I also remember watching an arrow miss it’s mark once. I had never seen my father miss game with a bow, ever. A few years ago we were hunting on the King Ranch in South Texas. An opportunity at a huge 170-180 class buck presented itself and pop loaded his bow and got ready. He drew the bow, and I was videoing the shot. All at once the arrow was in flight and glided right over the buck’s back. I laughed so hard I accidentally shut the camera off. He didn’t find it funny. We went in for lunch and then after lunch he put a napkin on a cactus. He stood back and at 50 yards put a broadhead through the center of the napkin. The buck had only been maybe 42 yards. Pop’s a good shot but evidently got buck fever.
One last arrow I’ll write about was shot by an 82 year old man. He missed six times but the seventh shot struck home. It was the late Rev. Stacy Groscup and at age 82 he was still able to shoot aspirin tablets from mid air. I had invited him to be with me at a local sports show. It would be our last time on stage together. Although his first six shots missed, I got a little nervous. I wondered if he could still see and hit the pills. After all, at his age most could not. He proved me wrong when that 7th aspirin was tossed into mid air. It floated up and Stacy sent a fluflu arrow on it’s way. I watched as the arrow flew towards the pill and all at once I heard a “click” as the dust flew and Stacy’s arrow collided with the pill! Amazing huh? Although many 82 year olds take aspirin, Stacy was still shooting them! Sadly he’d pass away about two short years later. I have many fine memories of arrows we launched together over the years. I just wish he would have lived to see my son Gus sending arrows down range. I know he would have loved that.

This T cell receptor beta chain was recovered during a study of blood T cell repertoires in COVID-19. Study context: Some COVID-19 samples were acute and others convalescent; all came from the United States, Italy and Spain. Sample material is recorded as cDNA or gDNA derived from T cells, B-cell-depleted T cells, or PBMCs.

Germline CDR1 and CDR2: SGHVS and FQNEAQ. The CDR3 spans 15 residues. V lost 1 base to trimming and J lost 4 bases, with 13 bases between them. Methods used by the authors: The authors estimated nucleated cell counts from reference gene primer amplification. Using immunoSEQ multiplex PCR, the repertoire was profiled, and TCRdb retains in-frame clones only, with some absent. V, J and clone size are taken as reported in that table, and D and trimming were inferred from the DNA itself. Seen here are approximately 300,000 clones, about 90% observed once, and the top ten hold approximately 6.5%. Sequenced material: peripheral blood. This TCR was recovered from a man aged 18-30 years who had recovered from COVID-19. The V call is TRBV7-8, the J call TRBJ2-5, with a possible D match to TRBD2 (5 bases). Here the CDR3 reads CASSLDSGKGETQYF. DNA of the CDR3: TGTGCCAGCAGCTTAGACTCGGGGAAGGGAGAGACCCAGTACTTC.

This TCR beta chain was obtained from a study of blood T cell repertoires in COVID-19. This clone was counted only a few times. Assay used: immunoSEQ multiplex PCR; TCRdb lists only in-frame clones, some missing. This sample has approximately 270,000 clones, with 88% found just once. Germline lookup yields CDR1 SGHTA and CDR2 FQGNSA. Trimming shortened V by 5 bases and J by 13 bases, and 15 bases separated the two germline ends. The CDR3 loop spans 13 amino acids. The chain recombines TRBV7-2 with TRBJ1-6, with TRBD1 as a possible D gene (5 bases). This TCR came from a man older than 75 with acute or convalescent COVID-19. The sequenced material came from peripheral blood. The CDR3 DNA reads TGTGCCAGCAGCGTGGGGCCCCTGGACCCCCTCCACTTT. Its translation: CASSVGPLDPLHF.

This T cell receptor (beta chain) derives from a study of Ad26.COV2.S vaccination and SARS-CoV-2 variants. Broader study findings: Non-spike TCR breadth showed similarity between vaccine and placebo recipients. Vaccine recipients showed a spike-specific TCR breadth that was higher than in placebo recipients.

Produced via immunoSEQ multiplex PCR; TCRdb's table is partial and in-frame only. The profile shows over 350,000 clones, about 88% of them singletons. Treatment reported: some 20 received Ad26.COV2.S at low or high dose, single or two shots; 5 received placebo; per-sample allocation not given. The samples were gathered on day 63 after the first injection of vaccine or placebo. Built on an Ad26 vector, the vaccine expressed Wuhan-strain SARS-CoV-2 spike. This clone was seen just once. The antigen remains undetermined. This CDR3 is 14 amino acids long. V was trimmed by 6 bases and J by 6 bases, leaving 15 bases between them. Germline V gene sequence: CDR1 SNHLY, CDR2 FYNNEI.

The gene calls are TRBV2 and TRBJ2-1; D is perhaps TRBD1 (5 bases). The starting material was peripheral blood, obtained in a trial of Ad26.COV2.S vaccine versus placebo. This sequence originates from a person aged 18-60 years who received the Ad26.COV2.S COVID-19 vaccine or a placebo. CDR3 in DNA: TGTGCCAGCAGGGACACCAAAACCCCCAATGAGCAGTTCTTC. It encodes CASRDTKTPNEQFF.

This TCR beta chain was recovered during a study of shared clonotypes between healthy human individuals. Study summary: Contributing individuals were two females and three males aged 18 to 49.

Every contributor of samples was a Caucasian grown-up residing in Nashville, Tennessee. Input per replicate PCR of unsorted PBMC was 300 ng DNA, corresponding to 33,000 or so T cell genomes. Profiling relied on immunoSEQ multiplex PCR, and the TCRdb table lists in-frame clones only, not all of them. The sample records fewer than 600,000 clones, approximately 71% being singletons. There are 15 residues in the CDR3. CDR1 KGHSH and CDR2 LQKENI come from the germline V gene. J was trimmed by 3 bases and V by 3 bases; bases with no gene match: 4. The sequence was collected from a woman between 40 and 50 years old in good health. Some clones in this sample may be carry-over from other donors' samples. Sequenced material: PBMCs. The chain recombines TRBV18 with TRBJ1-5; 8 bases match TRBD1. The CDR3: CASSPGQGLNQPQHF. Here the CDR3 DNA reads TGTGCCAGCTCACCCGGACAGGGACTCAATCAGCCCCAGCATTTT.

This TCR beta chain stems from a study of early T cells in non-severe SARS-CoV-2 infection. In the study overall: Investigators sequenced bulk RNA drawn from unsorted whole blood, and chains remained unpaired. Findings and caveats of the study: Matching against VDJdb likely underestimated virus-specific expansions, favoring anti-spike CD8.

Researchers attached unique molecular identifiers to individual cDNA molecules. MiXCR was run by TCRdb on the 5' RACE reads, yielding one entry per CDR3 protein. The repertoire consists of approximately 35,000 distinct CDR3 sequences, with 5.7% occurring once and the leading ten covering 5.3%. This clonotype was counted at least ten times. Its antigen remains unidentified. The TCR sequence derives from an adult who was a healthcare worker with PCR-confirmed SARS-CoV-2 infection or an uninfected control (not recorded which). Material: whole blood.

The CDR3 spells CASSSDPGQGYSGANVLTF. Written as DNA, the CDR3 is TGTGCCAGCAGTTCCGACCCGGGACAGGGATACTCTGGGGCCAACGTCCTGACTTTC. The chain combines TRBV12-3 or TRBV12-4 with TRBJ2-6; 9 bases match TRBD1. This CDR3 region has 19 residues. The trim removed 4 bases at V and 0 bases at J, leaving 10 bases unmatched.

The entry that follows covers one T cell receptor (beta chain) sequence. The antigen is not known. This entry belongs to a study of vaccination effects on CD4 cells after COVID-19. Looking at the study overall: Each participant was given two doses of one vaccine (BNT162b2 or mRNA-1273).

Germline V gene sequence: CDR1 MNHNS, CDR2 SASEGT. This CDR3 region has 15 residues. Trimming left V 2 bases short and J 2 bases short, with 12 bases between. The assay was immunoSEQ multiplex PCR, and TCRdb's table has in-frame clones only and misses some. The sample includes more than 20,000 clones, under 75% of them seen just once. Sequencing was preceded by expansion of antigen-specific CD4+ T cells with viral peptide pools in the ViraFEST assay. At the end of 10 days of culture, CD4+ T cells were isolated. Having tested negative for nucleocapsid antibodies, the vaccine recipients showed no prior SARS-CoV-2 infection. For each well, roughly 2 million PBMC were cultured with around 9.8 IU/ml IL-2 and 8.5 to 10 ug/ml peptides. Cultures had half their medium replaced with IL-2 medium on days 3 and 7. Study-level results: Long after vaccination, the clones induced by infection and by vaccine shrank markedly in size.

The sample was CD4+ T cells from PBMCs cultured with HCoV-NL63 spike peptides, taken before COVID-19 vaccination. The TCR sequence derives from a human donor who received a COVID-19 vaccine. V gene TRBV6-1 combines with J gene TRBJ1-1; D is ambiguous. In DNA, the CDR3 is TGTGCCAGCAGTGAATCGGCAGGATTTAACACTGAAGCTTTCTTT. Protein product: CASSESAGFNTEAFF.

This Fall I am going to visit with friends Dick and Carol Mauch while doing exhibitions in Nebraska. I look forward to watching some arrows glide over the fields at their beloved Plum Creek Cabin. Pop and I are due to be at King ranch in the late Fall too. I hope this time to watch his arrow fly true and hit it’s mark. Hoping my arrow finds it’s mark too on one of those big So Texas whitetails. You can see I’m already looking forward to arrows flying this Fall. I suppose I’m hooked on this sport we call archery.
I have enjoyed reliving some of these stories today as I banged out this column. There’s nothing finer than writing about the flight of an arrow if you can’t be out there shooting arrows. Speaking of that, I think I’ll head out to the target and fling a few arrows before dark. Thanks for reading, send me an email if you have some special memories of the flight of the arrow. Oh, and be sure and pass along your passion for this sport to others around you. Why should we have all the fun?
Until next time, Adios and God Bless.